Random House presents the audiobook edition of Burnout by Amelia Nagoski and Emily Nagoski, read by Emily Nagoski.
This groundbreaking book explains why women experience burnout differently than men - and provides a simple, science-based plan to help women minimize stress, manage emotions and live a more joyful life.
The gap between what it's really like to be a woman and what people expect women to be is a primary cause of burnout, because we exhaust ourselves trying to close the space between the two. How can you 'love your body' when everything around you tells you you're inadequate? How do you 'lean in' at work when you're already giving 110% and aren't recognized for it? How can you live happily and healthily in a world that is constantly telling you you're too fat, too needy, too noisy and too selfish? Sisters Emily Nagoski, Ph.D., the bestselling author of Come as You Are, and Amelia Nagoski, DMA, are here to help end the cycle of overwhelm and exhaustion, and confront the obstacles that stand between women and well-being. With insights from the latest science, prescriptive advice, and helpful worksheets and exercises, Burnout reveals:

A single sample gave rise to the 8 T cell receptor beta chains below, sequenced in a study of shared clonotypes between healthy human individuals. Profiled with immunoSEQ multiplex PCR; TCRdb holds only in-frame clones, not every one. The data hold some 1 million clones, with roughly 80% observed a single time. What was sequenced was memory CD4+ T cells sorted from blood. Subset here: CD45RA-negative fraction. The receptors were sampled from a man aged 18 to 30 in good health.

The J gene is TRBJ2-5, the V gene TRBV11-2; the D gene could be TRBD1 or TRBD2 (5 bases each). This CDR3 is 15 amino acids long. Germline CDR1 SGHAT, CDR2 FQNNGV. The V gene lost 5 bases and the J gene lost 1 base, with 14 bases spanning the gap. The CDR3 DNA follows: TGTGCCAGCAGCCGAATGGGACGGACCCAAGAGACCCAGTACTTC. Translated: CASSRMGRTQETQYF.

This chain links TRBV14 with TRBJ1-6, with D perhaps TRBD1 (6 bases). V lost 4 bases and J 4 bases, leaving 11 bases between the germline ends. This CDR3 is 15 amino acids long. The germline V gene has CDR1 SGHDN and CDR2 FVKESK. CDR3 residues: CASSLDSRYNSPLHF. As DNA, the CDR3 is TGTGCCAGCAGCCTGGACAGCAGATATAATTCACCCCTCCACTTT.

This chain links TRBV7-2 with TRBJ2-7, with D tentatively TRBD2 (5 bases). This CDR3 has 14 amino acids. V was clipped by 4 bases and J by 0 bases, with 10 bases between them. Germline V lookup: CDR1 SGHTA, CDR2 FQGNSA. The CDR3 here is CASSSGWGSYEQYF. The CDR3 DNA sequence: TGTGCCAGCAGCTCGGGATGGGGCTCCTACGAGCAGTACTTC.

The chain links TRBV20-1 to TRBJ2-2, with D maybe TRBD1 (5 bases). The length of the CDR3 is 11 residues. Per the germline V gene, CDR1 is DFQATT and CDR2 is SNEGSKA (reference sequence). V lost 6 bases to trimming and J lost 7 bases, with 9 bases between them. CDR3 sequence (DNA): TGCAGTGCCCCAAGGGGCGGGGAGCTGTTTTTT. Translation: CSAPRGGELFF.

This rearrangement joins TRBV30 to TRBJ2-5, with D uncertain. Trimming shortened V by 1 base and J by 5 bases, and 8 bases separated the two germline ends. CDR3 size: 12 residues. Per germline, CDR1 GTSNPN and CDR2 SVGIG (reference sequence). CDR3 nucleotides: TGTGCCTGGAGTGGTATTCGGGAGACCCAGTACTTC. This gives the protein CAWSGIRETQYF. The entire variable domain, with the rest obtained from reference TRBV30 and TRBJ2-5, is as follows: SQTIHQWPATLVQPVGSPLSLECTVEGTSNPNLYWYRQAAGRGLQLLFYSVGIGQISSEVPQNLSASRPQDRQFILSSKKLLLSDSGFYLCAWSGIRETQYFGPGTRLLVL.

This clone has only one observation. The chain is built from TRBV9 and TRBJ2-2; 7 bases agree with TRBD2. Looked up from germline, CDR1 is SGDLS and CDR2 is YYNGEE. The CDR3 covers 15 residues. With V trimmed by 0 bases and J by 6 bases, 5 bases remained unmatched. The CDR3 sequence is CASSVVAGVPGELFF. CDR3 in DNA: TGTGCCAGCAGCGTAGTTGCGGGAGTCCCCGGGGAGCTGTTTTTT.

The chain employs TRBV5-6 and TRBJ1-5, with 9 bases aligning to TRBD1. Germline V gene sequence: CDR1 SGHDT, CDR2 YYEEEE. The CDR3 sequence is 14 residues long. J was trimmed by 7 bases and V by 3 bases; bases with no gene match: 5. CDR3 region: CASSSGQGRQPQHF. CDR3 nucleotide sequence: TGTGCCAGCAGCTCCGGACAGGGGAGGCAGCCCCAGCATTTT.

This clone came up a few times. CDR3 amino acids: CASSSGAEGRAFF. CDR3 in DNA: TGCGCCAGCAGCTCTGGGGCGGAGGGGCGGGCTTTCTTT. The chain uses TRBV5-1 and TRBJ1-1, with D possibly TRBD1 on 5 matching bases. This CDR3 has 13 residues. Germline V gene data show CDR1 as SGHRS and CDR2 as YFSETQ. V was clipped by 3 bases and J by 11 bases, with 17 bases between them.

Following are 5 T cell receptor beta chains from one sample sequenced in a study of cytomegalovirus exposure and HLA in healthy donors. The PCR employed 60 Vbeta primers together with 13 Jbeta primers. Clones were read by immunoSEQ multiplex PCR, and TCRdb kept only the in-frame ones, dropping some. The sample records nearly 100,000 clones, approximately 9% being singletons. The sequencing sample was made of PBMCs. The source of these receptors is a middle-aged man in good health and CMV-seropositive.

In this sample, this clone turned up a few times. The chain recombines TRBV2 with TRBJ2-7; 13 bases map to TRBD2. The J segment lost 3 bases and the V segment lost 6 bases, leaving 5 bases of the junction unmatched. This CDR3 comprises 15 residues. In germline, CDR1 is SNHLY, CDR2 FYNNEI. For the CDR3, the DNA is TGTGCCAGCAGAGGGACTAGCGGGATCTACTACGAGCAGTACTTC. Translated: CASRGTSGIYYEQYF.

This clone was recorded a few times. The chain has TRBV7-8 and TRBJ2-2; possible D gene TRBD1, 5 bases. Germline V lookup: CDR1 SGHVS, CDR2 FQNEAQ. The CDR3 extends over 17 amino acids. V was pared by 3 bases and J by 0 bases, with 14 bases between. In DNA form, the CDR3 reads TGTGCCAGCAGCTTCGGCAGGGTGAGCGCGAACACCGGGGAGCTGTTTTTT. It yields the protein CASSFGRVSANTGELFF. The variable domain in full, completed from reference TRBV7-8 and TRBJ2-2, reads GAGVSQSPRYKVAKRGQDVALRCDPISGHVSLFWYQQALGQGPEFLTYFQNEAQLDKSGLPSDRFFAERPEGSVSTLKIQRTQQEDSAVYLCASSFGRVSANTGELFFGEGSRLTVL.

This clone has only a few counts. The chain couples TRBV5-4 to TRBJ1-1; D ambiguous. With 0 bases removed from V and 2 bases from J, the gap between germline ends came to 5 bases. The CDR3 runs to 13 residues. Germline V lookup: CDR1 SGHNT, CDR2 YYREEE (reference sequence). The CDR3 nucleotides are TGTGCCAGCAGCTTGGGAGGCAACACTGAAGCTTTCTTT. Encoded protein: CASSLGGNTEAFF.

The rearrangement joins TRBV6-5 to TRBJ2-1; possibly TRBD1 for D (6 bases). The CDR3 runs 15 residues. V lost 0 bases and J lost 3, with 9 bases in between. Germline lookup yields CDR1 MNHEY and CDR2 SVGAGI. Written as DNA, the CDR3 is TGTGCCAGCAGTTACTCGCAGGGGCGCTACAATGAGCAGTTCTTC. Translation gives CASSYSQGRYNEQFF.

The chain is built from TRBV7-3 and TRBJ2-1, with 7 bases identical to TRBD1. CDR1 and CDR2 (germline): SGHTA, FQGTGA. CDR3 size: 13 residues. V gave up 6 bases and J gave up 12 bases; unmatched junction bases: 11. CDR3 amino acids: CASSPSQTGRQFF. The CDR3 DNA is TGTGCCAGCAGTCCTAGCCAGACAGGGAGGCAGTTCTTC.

* what you can do to complete the biological stress cycle - and return your body to a state of relaxation.
* how to manage the 'monitor' in your brain that regulates the emotion of frustration.
* how the Bikini Industrial Complex makes it difficult for women to love their bodies - and how to fight back.
* why rest, human connection, and befriending your inner critic are key to recovering from and preventing burnout.
Eye-opening, compassionate and optimistic, Burnout will completely transform the way we think about and manage stress, empowering women to thrive under pressure and enjoy meaningful yet balanced lives. All women will find something transformative in these pages - and be empowered to create positive and lasting change.
Brilliant! Although misrepresents eating disorders
A really helpful and insightful book! One thing I found it did miss was that eating disorders that end up killing people, are directly related to the thin ideal. Yes, it doesn’t help. But no, we can’t say this disease hasn’t been around prior to media. I think it trivialises actual eating disorders and makes them seem more like “dislike own body and striving to be good enough”, when they are complex. No one is able to logic their way out of an ED. They are the result of genetic, environment and personalities. They are not just “change your belief”. I want to stress that. Because this is an illness, not just a disordered way of seeing the world.
Apart from that brilliant book!